Updated October 12, 2018 by Brett Dvoretz

The 9 Best Air Hammers

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Best High-End
Best Mid-Range
Best Inexpensive

This wiki has been updated 19 times since it was first published in June of 2015. If you work in an auto shop, industrial setting, or in home remodeling, sometimes a basic chisel just isn't enough to get the job done - at least not if you don't want to be at it all day. One of these air hammers will give you all the power you need to tackle any job with ease, as they fit the very definition of "working smarter, not harder." When users buy our independently chosen editorial selections, we may earn commissions to help fund the Wiki. Skip to the best air hammer on Amazon.

9. DeWalt DWMT70785

8. Campbell Hausfeld XT101000

7. Ingersoll-Rand 114GQC

6. Sunex SX243

5. Chicago Pneumatic CP7150K

4. Astro Pneumatic Tool 4980

3. Ingersoll 122MAXK

2. Kobalt SGY-AIR132

1. Chicago Pneumatic CP714

The Power Is In The Air

What that means is that they utilize air pressure to create the force of the blow.

Air hammers are pneumatic tools, and, for the record that's a silent 'p' in pneumatic. What that means is that they utilize air pressure to create the force of the blow.

At a certain place on the tool, most often the bottom of the handle, there's a little nozzle that attaches to a hose running to an air compressor.

When air from the compressor reaches the hammer, it moves an internal piston with incredible force that translates directly to a bit, usually a chisel or similar element. Internally, the units are rather simple, which is lovely, since that usually implies durability.

That chisel bit is interchangeable with a whole slew of tools, from ends that allow you to use your air hammer more like a simple hammer, to the chisels we mentioned above, and more.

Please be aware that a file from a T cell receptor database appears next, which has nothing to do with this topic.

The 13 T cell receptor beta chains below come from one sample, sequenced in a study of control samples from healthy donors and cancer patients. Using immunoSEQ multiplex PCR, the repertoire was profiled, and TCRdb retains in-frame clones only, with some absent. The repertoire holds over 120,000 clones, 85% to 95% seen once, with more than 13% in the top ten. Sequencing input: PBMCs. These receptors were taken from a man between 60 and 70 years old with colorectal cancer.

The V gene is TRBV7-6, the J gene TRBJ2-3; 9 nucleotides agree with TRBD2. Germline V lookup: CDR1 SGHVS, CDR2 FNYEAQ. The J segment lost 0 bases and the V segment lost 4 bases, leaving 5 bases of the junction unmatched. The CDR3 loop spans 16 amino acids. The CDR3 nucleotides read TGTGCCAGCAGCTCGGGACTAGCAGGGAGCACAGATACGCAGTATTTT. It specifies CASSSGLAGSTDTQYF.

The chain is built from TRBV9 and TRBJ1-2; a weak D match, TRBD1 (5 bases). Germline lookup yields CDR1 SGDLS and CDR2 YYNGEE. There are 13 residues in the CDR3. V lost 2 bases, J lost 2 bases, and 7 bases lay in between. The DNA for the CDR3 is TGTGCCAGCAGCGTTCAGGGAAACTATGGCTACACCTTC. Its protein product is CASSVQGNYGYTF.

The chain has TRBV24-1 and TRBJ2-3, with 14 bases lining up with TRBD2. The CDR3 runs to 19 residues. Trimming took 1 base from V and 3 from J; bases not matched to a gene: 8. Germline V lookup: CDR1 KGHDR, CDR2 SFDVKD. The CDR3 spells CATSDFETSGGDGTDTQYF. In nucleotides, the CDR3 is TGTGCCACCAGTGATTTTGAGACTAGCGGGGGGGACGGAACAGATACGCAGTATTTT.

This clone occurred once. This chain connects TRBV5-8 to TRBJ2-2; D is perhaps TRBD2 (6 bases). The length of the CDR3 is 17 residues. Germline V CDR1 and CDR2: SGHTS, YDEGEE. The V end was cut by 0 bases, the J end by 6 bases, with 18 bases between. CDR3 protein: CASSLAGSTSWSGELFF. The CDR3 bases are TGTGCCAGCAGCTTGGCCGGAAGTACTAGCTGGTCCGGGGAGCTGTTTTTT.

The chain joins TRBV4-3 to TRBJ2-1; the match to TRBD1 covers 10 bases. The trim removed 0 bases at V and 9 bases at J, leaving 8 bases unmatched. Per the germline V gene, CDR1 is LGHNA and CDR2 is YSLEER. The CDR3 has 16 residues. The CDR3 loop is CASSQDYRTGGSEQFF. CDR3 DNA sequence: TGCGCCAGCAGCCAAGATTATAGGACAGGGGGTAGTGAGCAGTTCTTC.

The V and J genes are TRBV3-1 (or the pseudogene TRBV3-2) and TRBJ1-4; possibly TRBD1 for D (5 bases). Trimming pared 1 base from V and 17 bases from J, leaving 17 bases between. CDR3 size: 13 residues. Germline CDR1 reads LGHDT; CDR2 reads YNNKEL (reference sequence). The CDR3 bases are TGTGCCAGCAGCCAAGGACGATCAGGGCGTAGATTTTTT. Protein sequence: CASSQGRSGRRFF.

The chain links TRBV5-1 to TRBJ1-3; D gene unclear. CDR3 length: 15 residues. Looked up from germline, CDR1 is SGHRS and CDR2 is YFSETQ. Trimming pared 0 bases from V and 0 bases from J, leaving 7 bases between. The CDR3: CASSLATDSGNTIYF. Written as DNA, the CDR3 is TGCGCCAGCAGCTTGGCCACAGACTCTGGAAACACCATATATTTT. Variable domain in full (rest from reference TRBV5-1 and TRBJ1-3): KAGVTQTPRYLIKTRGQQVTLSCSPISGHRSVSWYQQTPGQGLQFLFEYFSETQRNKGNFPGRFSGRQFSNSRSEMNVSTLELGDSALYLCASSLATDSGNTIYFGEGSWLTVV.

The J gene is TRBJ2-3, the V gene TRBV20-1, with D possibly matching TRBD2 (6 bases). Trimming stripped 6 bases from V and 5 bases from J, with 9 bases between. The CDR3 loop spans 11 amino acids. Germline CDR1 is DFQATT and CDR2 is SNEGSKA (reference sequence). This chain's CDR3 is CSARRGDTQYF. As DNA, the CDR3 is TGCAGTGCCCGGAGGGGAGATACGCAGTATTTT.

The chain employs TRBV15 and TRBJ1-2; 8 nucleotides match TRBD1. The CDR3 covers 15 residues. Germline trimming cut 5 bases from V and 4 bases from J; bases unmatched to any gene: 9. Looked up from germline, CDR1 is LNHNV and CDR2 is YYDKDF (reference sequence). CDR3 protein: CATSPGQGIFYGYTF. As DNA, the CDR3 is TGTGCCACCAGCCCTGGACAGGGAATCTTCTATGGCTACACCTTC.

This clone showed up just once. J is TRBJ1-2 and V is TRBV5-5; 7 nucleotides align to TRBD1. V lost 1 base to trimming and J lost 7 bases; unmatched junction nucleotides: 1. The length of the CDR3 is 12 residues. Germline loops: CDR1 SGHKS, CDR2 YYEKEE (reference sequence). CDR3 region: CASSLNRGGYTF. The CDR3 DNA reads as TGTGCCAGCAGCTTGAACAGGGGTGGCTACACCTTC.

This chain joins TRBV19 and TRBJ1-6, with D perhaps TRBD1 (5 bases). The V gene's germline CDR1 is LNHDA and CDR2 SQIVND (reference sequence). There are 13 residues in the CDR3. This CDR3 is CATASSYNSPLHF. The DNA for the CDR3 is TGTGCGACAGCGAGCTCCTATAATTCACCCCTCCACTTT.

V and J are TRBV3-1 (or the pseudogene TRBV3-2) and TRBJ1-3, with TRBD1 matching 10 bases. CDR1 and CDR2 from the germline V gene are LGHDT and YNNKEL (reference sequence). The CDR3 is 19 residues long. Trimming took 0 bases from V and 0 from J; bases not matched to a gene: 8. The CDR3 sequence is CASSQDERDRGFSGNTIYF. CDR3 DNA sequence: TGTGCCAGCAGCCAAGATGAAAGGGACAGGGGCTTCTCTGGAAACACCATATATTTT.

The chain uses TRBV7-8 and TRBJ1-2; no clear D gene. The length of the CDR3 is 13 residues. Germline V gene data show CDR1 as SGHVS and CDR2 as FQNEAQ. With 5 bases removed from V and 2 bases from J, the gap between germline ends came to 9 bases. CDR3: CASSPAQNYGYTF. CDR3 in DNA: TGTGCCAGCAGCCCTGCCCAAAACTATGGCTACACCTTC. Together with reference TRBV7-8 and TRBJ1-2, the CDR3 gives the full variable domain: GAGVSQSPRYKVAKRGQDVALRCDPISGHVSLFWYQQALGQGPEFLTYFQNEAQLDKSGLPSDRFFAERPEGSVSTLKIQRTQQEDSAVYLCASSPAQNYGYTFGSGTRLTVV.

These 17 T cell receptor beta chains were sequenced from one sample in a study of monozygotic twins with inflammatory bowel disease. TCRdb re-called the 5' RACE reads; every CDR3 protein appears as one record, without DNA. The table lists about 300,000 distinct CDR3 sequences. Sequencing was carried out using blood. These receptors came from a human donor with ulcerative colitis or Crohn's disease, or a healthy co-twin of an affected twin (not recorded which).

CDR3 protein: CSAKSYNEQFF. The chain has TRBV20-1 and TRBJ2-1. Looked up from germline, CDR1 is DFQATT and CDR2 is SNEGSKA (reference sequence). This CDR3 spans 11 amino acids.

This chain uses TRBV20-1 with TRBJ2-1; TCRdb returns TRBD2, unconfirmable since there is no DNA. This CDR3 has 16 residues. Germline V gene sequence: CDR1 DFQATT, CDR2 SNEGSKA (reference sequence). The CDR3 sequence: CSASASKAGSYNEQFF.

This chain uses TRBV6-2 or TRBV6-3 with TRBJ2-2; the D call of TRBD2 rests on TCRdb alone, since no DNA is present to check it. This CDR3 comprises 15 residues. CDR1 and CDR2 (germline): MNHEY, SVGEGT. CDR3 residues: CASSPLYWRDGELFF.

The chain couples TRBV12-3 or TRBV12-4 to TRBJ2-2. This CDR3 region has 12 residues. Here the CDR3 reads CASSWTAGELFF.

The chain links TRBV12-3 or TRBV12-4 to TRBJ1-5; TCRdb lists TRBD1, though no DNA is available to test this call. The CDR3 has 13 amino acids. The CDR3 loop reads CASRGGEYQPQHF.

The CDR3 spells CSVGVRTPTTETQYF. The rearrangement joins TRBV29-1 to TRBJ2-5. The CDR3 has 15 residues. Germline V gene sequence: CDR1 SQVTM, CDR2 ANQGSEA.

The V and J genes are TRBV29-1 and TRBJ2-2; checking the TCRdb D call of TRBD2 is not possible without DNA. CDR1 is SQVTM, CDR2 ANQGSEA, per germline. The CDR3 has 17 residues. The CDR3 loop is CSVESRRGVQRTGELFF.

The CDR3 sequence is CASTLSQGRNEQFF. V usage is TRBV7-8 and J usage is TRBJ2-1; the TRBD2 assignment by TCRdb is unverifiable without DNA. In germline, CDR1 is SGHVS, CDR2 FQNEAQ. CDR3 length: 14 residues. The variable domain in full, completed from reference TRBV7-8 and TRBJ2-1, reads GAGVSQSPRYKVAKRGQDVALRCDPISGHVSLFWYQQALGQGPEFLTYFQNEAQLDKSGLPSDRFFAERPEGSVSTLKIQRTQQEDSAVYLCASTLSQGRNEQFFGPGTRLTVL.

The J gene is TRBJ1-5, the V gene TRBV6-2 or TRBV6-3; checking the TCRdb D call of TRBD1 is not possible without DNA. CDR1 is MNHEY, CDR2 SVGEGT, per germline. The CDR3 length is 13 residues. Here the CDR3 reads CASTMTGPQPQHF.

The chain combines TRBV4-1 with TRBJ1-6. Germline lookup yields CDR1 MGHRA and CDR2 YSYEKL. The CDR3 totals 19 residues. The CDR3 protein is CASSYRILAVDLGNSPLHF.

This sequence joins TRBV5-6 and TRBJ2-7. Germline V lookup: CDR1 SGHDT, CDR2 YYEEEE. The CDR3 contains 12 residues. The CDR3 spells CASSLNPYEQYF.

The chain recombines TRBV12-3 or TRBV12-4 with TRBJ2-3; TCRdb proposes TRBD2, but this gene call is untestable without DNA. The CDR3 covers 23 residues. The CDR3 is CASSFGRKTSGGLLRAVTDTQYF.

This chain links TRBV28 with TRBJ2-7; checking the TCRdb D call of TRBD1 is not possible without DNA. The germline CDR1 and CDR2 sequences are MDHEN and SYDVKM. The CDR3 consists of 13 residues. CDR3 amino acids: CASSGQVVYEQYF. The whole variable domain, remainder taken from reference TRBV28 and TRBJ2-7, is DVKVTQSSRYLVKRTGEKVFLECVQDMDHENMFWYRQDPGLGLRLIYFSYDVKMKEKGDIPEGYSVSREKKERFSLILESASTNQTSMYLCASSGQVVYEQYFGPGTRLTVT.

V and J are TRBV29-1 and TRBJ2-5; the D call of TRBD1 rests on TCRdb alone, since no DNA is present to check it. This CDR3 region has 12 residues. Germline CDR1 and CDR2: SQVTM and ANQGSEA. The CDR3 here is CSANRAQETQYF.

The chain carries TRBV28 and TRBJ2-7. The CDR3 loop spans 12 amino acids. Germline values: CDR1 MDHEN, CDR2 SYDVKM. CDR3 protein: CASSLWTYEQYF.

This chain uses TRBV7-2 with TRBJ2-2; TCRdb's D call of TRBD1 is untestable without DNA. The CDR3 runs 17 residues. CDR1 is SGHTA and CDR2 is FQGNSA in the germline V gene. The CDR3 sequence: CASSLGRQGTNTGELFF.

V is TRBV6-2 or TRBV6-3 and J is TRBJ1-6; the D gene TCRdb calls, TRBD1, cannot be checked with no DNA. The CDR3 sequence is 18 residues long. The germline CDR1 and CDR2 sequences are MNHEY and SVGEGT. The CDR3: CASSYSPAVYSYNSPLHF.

One of the most common pneumatic hammers you've probably seen in use is a kind of extra large version we usually call a jackhammer. When air powered (there are electric models), the jackhammer works by the same mechanism as the air hammer, just on a different scale.

Ends For Your Means

Air hammers are a little bit like pizzas. They're all pretty much made from the same ingredients, though the quality of those ingredients can differ. They all do the job you ask them to, which in the air hammer's case is to drive your chisel, hammer, or other element, and which, in the pizza's case, is to satisfy your hunger.

They're all pretty much made from the same ingredients, though the quality of those ingredients can differ.

Where the comparison fails is in durability, reliability, and price variance. If you can find me a posh slice of 'za that's nearly three times more than the average price, there's a good chance I'll want to try it, but only if you're buying, and I don't think it's going to last any longer in the fridge than that $2 slice from the corner.

So, how do you choose your pizza? Well, it's going to have a lot to do with price to start, but there are also important considerations beyond that. Getting back to the air hammers, if you're looking to make an investment, odds are the least expensive option isn't the one built to last your lifetime and handle anything you throw its way.